Guilty until proved innocent
We do not yet know whether Chris Jefferies is guilty of any crime. He has been arrested on suspicion of murder but, as I write, he has not been charged -- as the headmaster of his old school, Clifton College, has rightly stressed. Even if he had been charged, he would be guilty only when a court had found him so. That's the point of the old "innocent until proved guilty" adage.
But if he is innocent, the press coverage of the last day or so will, nonetheless, have more or less ruined his life; and if he is formally charged, heaven knows what it will have done to his chances of a fair trial. Everything about him has become a target for innuendo and prurient speculation and allegations -- from the colour of his hair to his sexuality, politics, teaching methods and alleged voyeurism. We have no idea which, if any, of these claims are true. But two things are certain: first, 99% of us have no good information on which to judge the reliability of what is being published about this man; second, even if they were true, such claims are not evidence of guilt or innocence (and, if they were, they should in any case wait to be heard in court, not blazoned over the newspapers).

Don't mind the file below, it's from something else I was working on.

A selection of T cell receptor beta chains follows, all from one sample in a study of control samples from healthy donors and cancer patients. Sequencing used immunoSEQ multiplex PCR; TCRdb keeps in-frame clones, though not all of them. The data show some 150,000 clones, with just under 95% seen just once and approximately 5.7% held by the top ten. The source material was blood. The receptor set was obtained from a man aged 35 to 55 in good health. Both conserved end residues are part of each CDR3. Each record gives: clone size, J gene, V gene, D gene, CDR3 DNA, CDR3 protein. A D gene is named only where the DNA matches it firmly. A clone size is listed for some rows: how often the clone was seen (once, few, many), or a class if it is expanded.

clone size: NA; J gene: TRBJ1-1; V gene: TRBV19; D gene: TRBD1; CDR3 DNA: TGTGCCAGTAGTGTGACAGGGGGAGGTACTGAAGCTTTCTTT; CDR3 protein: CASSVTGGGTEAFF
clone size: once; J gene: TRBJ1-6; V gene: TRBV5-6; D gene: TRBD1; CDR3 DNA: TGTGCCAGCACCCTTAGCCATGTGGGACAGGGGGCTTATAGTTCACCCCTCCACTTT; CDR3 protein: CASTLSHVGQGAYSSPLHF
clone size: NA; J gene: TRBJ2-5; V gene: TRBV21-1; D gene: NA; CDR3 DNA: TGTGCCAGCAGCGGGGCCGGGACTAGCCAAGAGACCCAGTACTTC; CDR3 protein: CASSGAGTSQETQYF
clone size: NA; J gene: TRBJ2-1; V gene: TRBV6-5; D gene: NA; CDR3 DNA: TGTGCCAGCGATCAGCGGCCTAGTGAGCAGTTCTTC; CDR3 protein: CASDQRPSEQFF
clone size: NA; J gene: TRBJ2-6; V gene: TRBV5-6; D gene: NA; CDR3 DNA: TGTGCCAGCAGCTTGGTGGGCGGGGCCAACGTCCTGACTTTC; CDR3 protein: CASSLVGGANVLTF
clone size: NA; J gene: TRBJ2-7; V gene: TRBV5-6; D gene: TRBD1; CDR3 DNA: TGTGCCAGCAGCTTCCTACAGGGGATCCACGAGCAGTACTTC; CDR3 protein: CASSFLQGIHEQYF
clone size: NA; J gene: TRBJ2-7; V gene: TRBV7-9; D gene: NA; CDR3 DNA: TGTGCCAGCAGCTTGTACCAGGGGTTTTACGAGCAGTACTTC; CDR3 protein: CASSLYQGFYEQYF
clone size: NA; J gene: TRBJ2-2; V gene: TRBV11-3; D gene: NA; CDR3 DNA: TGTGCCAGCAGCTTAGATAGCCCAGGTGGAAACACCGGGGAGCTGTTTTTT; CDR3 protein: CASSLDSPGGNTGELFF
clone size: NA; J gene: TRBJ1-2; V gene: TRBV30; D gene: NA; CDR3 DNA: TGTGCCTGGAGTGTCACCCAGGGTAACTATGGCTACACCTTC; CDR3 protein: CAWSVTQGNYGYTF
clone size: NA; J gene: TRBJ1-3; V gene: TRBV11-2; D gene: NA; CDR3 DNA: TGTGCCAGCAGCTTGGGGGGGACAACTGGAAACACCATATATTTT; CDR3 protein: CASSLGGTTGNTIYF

Maybe suspects often get this kind of press treatment; I dont honestly remember. But I have a feeling that this particular coverage has got something to do with the time of year.
This seems to have been a horrible murder; and one's heart goes out to the victim, her family and friends. Yet at the same time, the uncomfortable truth is that news of it has come into our living rooms as if it were a ready made Christmas murder mystery.
In reponse to the drip drip of information released by the police, families across the land have turned themselves into amateur sleuths. I know ours has. What could have happened to the pizza? Was it odd that she bought two bottles of cider, not one? Why not buy anything in Waitrose? And so on.
Anyone arrested under suspicion was bound to provide even more grist to the mill -- to be more fodder for our now roused curiosities. Even the dignified Head of Clifton, who was not even in post when Mr Jefferies was teaching there, seems to have had more than his fair share of hounding (as you can see on the right)
It must have been the worst Christmas imaginable for the family of Jo Yeates; but I cant help reflecting that the holiday season was a pretty bad time to be arrested on suspicion.
. . . . Aah good. I have just noticed before posting this that the Attorney General has also been reading the papers with some concern.